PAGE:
As MoVaughn¬†zips along the Deegan Expressway in his black Range Rover, hesneaks a peek at Yankee Stadium. "I did some great things there," saysthe three-time Red Sox All-Star and 1995 AL MVP, who was forced to retire in2003 due to chronic knee pain. "Though my career didn't end the way Iwanted, seeing it reminds me that I'm still able to do great things in otherways."
Vaughn found anew venue for great things at nearby Thessalonica Court, a 191-unit low-incomedevelopment in the Bronx. Three years ago it was filthy, dilapidated andplagued by drug dealers. "It was horrible," says Vaughn. "Holes inthe walls, everything leaking." With government financing assistance, heand partner Eugene Schneur bought Thessalonica Court and the nearby 95-unitBrookhaven Apartments in December 2004. Since then the two have added eightdevelopments for low-income residents in New York and Wyoming. The oldproperties are completely overhauled, creating livable apartments with visible,day-to-day management. "In some cases tenants haven't seen their building'sowner in 15 or 20 years," says Vaughn. "By our sixth month ofconstruction, when we're finished and people say, 'I appreciate what you'vedone,' that's what it's all about for us."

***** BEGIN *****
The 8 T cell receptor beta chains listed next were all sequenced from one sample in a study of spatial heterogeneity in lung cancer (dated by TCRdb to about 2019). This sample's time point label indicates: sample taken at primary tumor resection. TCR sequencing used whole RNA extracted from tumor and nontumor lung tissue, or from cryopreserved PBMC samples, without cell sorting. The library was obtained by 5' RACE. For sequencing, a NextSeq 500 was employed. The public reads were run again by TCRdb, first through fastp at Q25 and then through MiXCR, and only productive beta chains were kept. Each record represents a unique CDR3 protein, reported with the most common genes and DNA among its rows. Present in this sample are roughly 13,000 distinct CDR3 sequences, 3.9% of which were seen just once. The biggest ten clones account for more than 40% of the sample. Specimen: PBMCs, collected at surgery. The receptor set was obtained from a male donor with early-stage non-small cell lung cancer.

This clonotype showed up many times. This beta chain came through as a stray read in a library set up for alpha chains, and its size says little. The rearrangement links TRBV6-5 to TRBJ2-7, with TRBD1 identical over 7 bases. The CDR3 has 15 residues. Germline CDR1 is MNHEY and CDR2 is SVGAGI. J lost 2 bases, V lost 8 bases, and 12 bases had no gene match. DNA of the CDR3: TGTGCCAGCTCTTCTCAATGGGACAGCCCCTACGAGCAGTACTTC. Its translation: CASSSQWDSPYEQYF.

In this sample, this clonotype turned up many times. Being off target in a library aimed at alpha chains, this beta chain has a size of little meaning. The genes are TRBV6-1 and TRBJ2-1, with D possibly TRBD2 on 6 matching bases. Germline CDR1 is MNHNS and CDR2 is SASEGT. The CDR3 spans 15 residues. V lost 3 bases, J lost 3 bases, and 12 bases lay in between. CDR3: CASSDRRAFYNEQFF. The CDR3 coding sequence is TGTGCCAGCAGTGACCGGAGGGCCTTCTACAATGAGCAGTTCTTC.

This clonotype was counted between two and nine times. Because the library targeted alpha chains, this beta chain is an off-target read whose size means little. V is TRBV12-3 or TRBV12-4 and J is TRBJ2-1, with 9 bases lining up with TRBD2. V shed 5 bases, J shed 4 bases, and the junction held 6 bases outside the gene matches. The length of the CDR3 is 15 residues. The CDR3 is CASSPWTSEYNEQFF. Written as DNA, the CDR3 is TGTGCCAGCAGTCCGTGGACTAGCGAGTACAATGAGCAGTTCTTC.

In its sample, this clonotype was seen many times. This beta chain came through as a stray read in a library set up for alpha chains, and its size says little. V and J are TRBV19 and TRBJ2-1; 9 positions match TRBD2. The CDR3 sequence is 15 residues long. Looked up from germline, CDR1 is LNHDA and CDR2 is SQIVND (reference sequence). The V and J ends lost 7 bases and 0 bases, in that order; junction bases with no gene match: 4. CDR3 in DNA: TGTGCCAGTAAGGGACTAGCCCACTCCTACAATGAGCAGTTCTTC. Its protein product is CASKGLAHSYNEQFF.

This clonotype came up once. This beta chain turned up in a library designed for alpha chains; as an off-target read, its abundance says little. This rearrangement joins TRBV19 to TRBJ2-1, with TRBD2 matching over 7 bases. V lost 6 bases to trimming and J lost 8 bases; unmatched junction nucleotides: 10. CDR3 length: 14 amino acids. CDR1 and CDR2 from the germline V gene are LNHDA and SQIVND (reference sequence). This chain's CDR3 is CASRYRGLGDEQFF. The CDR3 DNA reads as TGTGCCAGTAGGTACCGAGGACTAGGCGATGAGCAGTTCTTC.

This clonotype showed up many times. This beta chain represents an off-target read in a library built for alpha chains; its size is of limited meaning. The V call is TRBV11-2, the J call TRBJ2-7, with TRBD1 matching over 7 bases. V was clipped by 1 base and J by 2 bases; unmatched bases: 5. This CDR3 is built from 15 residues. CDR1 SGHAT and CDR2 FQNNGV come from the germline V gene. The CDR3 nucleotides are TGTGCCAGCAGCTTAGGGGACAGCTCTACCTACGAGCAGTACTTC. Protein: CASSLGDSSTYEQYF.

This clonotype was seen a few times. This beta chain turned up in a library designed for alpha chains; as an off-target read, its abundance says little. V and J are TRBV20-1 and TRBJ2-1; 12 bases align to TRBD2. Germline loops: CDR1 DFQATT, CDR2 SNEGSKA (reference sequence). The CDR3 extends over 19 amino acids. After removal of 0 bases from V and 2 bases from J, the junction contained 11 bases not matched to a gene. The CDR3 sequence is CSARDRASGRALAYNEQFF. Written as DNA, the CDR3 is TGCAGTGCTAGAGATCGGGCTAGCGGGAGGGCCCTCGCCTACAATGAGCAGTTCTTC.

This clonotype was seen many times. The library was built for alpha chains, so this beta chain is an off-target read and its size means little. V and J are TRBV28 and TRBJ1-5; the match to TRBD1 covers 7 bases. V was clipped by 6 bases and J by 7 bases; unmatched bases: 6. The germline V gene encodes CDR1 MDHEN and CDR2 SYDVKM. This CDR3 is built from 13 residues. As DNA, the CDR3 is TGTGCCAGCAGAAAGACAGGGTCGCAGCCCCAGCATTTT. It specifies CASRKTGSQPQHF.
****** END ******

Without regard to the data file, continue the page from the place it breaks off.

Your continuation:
As Vaughn, 39,gives a tour of Thessalonica Court, walking with a slight limp but otherwise asimposing as he was during his playing days, he proudly points out theimprovements: flower beds out front, keycard access, new tilework in the lobby,updated bathrooms and kitchens, a communal computer room and a network ofsecurity cameras. "There are very few things you can do in life thatbenefit everybody," says Vaughn, who grew up in nearby Norwalk, Conn."We're a for-profit company, but this is a win-win all the wayaround."
The onetime Boston hero is a big hit with his tenants in theBronx.
WALTER IOOSS JR.